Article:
As an experienced New Jersey Divorce Lawyer, when someone comes to me and says, “I want to modify my divorce agreement. It’s not fair. My lawyer was stupid. I was drunk at the time. I didn’t realize,” etc., I’m going to say to them, “You have to have a change of circumstances to go back in and change your divorce decree.” The divorce decree is this piece of paper that says final judgment of divorce. Then behind it, it’ll be your contract. It will have all the breakdown of the finances, the custody, the parenting time, these things that you’ve agreed to and/or have decided by a judge. To go back to the court and say, “This is no good. I don’t agree with this,” you have to have a reason, first of which is a change of circumstances.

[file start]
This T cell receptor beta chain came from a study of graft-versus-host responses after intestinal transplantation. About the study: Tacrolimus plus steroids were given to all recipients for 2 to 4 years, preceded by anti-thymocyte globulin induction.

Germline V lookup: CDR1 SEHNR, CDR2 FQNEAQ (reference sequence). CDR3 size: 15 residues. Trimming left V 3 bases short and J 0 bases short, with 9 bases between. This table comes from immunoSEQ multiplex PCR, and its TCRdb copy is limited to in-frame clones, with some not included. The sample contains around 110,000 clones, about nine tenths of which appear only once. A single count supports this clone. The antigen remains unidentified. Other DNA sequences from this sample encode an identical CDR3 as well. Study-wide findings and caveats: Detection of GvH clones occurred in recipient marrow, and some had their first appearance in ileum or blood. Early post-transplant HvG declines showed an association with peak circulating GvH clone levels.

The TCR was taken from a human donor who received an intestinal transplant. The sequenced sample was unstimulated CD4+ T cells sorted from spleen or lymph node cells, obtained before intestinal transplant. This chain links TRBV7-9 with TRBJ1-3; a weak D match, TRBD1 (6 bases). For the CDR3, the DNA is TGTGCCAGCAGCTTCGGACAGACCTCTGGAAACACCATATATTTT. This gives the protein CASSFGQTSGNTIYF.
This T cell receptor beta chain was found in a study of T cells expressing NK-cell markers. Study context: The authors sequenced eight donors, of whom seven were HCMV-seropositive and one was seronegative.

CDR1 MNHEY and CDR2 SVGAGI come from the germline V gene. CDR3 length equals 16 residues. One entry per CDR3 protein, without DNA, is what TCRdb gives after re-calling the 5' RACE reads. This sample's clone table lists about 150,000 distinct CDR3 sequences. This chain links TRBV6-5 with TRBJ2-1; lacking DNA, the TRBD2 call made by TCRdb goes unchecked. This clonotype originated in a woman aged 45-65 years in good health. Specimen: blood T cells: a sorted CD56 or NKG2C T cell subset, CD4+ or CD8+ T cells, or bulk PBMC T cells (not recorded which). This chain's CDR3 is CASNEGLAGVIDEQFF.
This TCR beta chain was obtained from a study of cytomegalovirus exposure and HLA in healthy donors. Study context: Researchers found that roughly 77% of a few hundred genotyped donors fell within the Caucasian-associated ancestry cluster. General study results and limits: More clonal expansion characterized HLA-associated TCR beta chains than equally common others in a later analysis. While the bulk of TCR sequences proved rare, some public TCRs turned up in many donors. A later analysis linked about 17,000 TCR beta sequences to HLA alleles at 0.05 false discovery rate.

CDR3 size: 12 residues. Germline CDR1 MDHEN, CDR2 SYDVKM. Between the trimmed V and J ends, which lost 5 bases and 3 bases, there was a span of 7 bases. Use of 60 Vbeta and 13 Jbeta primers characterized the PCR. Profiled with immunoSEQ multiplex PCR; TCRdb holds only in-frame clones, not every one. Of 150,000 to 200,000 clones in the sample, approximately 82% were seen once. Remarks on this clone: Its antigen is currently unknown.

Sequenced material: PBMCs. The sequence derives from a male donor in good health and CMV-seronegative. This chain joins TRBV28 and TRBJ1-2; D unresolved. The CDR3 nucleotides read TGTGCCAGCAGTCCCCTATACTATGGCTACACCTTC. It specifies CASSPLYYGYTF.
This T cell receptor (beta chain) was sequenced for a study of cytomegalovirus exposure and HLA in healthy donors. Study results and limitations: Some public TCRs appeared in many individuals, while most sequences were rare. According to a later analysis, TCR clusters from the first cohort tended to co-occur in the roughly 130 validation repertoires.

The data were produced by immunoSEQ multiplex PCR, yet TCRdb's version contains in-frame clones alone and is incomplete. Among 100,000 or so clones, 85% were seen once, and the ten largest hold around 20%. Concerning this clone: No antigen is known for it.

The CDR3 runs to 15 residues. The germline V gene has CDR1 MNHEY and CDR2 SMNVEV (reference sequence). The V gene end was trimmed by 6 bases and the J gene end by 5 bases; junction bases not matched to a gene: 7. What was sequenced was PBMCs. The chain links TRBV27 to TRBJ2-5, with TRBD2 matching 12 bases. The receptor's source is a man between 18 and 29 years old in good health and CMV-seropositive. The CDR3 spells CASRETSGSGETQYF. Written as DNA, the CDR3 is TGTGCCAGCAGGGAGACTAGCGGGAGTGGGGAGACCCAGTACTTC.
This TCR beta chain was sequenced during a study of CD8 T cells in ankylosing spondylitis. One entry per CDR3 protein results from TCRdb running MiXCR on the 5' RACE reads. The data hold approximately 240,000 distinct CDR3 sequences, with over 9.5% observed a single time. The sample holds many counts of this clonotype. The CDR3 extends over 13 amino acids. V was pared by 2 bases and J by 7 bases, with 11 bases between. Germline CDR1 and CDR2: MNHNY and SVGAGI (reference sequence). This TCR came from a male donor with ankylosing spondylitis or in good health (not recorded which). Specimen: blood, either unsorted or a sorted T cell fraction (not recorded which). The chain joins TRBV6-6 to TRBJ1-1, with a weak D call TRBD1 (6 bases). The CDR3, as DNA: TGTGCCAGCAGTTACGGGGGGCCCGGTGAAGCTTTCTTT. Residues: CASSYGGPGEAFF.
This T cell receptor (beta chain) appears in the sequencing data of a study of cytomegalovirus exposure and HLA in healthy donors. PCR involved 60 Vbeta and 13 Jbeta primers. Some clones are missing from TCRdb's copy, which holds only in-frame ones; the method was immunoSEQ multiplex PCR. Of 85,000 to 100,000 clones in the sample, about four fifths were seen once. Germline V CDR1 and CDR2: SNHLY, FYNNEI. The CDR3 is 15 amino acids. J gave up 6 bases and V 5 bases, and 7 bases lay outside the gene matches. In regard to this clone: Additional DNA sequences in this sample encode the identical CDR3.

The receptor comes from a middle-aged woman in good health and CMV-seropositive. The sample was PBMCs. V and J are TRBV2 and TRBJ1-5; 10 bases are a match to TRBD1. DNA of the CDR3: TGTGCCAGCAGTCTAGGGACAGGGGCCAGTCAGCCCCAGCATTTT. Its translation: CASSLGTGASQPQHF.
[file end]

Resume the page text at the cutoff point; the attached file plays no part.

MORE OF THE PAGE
For example, another one is fraud. Let’s say you found out that your spouse had all these accounts that you had no idea about and you took an alimony award which was modest. Now that you have these accounts, you want a higher alimony. You want the whole divorce to be blown open. You’re going to go back in and you’re going to try to open the divorce back up. You have the wherewithal because you have the data; you have the facts. Then you’ll be able to go back and do it. The main concept to remember is once you have a judgement of divorce, the term is called the change of circumstances. Something has got to be different before you go back to court and say, “You’ve got to change this.”
Would you like to modify your divorce agreement? If so, contact the experienced New Jersey Divorce Lawyer Christopher Leon Garibian.
This educational blog was brought to you by Christopher Leon Garibian, an experienced New Jersey Divorce Lawyer.